When we examine the opinions of men, we find that nothing is more uncommon, than common sense; or, in other words, they lack judgment to discover plain truths, or to reject absurdities, and palpable contradictions. We have an example of this in Theology, a system revered in all countries by a great number of men; an object regarded by them as most important, and indispensable to happiness. An examination of the principles upon which this... more...

CHAP. I. The Origin of Man's Ideas upon the Divinity. If man possessed the courage, if he had the requisite industry to recur to the source of those opinions which are most deeply engraven on his brain; if he rendered to himself a faithful account of the reasons which make him hold these opinions as sacred; if he coolly examined the basis of his hopes, the foundation of his fears, he would find that it very frequently happens, those objects, or... more...

INTRODUCTION Paul Henri Thiery, Baron d'Holbach (1723-1789), was the center of the radical wing of the philosophes. He was friend, host, and patron to a wide circle that included Diderot, D'Alembert, Helvetius, and Hume. Holbach wrote, translated, edited, and issued a stream of books and pamphlets, often under other names, that has made him the despair of bibliographers but has connected his name, by innuendo, gossip, and association, with most... more...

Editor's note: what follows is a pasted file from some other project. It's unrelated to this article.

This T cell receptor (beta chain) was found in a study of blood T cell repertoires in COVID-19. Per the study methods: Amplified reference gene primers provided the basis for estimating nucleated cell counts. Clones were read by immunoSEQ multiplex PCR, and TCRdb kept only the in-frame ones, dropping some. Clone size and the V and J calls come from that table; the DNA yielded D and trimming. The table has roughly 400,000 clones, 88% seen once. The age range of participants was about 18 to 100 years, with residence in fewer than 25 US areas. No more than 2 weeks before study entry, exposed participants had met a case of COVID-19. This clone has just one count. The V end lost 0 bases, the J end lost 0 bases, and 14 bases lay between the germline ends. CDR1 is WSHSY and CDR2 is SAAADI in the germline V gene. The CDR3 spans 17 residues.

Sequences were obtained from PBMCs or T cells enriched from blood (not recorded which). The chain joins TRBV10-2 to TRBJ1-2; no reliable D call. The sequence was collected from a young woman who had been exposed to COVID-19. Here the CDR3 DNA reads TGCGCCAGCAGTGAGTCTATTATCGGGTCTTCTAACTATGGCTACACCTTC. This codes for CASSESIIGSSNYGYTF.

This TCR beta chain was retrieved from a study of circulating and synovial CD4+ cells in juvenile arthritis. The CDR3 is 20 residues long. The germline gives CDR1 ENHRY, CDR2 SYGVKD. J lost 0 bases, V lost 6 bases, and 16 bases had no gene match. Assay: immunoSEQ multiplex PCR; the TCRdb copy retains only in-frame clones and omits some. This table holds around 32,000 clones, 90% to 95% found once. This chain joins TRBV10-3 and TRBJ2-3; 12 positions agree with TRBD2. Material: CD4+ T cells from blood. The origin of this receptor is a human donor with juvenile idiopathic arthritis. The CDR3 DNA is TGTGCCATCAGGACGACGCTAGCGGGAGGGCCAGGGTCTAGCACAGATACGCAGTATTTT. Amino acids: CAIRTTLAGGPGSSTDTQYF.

I.—APOLOGUE. There is a vast empire governed by a monarch, whose conduct does but confound the minds of his subjects. He desires to be known, loved, respected, and obeyed, but he never shows himself; everything tends to make uncertain the notions which we are able to form about him. The people subjected to his power have only such ideas of the character and the laws of their invisible sovereign as his ministers give them; these suit,... more...

For many years this work has been known under the title of Letters to Eugenia. The secretive character of those, however, into whose hands the manuscript at first fell; the singular and yet actual pleasure that is caused generally enough in the minds of all men by the exclusive possession of any object whatever; that kind of torpor, servitude, and terror in which the tyrannical power of the priests then held all minds—even those who by the... more...